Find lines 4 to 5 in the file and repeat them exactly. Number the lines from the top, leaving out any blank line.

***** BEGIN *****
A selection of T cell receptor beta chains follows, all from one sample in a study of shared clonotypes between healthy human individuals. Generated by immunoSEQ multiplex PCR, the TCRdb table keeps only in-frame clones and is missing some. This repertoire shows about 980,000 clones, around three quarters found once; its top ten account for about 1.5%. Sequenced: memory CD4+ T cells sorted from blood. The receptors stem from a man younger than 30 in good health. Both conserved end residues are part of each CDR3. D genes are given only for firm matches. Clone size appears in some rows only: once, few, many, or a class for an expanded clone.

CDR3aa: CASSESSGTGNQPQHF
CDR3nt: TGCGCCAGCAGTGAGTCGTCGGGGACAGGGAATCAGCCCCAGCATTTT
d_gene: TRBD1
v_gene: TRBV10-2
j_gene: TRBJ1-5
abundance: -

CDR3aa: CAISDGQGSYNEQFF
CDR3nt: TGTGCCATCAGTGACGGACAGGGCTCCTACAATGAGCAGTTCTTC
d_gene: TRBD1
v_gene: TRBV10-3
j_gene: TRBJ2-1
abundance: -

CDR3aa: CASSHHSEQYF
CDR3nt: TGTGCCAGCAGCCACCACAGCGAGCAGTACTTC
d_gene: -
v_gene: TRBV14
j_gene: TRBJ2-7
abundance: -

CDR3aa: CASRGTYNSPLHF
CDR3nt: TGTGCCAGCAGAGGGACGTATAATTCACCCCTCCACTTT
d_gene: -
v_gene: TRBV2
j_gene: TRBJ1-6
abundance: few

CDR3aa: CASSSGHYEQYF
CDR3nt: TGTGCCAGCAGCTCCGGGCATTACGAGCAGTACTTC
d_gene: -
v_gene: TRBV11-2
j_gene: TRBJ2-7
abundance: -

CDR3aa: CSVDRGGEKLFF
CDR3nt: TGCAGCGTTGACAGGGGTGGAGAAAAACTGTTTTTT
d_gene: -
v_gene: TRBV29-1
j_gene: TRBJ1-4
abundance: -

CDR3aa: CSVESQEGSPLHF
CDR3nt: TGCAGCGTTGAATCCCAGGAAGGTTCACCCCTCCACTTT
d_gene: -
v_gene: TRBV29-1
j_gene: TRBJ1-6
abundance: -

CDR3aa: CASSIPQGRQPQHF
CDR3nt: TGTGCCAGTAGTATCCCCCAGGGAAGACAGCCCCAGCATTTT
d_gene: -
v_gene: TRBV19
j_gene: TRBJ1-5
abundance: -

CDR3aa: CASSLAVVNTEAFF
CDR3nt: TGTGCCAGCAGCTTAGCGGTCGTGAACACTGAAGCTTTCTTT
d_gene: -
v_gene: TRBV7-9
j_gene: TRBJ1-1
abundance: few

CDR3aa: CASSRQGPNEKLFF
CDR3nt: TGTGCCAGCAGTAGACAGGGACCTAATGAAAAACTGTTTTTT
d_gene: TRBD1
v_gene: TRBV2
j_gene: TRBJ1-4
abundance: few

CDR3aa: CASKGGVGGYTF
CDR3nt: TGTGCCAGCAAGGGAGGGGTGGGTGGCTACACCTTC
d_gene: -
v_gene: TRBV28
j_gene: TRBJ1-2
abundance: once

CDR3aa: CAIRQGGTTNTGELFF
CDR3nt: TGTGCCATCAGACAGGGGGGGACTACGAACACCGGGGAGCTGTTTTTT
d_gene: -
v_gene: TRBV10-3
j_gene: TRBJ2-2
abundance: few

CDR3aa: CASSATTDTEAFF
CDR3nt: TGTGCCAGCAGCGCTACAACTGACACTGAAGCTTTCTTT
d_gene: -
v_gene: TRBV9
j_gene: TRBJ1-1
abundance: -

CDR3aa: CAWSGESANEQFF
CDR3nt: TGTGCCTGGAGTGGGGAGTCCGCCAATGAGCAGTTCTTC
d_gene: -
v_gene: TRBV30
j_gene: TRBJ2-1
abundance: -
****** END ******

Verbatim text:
d_gene: TRBD1
v_gene: TRBV10-2